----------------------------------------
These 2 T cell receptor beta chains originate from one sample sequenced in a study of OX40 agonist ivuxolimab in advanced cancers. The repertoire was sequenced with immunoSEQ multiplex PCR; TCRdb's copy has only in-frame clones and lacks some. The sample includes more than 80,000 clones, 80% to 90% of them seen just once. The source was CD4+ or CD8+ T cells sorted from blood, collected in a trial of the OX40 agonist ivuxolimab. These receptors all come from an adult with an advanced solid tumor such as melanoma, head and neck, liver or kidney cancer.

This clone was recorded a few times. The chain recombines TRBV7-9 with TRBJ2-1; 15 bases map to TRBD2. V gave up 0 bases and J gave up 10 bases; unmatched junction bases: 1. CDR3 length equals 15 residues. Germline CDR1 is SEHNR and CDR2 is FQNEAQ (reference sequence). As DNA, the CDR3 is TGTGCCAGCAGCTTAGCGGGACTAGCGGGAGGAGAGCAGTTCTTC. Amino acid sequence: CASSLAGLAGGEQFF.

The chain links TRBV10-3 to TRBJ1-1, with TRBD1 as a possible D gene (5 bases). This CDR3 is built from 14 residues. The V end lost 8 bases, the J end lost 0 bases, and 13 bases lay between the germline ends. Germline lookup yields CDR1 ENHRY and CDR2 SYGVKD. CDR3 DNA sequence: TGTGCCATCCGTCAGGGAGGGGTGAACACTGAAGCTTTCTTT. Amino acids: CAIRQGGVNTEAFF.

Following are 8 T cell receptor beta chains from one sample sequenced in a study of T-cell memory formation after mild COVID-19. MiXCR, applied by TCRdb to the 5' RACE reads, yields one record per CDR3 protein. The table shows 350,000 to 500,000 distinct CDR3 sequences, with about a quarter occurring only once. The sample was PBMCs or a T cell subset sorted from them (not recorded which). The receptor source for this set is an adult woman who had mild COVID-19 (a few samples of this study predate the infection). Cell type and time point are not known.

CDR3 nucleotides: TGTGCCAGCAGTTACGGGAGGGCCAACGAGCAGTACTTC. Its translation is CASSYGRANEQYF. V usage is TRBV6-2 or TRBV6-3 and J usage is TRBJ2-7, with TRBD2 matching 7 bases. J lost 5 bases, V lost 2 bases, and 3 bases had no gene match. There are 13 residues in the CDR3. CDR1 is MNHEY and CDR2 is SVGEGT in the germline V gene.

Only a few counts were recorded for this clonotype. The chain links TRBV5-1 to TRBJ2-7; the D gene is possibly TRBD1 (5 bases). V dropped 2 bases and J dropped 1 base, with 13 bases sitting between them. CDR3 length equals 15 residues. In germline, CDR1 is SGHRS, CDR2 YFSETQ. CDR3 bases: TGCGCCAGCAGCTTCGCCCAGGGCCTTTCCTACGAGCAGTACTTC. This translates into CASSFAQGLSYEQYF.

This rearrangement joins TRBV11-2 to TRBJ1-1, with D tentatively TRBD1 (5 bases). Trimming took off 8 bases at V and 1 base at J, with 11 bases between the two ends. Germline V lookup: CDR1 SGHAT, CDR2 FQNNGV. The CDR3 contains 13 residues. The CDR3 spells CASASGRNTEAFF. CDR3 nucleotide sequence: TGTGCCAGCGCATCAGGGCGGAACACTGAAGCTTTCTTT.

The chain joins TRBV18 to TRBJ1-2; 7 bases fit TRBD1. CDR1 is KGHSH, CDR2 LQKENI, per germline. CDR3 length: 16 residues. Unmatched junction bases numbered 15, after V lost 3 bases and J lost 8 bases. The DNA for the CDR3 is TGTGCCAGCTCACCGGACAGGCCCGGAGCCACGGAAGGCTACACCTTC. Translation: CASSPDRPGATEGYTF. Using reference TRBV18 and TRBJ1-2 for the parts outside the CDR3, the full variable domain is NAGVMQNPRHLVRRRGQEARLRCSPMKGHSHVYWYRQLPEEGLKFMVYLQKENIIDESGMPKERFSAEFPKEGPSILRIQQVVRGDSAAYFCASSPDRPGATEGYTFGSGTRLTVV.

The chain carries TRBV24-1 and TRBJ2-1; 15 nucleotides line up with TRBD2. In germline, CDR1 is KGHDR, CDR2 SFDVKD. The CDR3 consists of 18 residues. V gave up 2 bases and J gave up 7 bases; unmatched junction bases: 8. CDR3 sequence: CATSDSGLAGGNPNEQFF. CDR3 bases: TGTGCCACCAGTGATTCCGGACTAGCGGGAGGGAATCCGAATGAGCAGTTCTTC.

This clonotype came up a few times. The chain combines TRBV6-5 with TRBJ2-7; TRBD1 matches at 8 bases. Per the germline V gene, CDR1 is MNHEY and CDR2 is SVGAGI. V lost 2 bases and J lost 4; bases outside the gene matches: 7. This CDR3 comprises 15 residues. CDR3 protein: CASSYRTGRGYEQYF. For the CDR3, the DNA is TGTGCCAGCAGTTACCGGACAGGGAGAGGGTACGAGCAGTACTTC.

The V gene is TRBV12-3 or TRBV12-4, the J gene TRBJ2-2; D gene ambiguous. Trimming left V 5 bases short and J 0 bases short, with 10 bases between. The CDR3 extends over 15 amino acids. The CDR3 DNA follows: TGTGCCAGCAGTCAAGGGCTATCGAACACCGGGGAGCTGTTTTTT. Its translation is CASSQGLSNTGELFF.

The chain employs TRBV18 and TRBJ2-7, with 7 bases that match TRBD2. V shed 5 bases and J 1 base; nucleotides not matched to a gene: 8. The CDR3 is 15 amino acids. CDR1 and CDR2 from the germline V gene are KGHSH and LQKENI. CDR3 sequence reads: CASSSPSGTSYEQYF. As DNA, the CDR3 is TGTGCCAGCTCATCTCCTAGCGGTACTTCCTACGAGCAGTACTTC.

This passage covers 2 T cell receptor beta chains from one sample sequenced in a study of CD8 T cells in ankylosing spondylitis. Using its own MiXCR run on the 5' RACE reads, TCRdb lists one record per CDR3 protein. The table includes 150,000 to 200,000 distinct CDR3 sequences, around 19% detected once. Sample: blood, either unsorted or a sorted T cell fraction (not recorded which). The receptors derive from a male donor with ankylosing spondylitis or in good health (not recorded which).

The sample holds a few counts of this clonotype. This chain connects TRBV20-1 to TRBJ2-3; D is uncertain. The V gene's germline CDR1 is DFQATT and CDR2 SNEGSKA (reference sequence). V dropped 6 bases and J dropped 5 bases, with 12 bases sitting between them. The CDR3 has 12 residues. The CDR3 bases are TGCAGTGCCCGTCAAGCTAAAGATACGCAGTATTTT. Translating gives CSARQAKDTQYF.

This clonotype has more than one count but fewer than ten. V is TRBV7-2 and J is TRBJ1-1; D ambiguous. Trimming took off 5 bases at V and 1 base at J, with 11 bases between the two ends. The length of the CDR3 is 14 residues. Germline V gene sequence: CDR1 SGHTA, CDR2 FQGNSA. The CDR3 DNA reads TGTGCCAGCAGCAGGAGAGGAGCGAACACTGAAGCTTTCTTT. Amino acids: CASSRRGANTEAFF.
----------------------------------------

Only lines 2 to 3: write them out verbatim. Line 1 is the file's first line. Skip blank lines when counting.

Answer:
This clone was recorded a few times. The chain recombines TRBV7-9 with TRBJ2-1; 15 bases map to TRBD2. V gave up 0 bases and J gave up 10 bases; unmatched junction bases: 1. CDR3 length equals 15 residues. Germline CDR1 is SEHNR and CDR2 is FQNEAQ (reference sequence). As DNA, the CDR3 is TGTGCCAGCAGCTTAGCGGGACTAGCGGGAGGAGAGCAGTTCTTC. Amino acid sequence: CASSLAGLAGGEQFF.

The chain links TRBV10-3 to TRBJ1-1, with TRBD1 as a possible D gene (5 bases). This CDR3 is built from 14 residues. The V end lost 8 bases, the J end lost 0 bases, and 13 bases lay between the germline ends. Germline lookup yields CDR1 ENHRY and CDR2 SYGVKD. CDR3 DNA sequence: TGTGCCATCCGTCAGGGAGGGGTGAACACTGAAGCTTTCTTT. Amino acids: CAIRQGGVNTEAFF.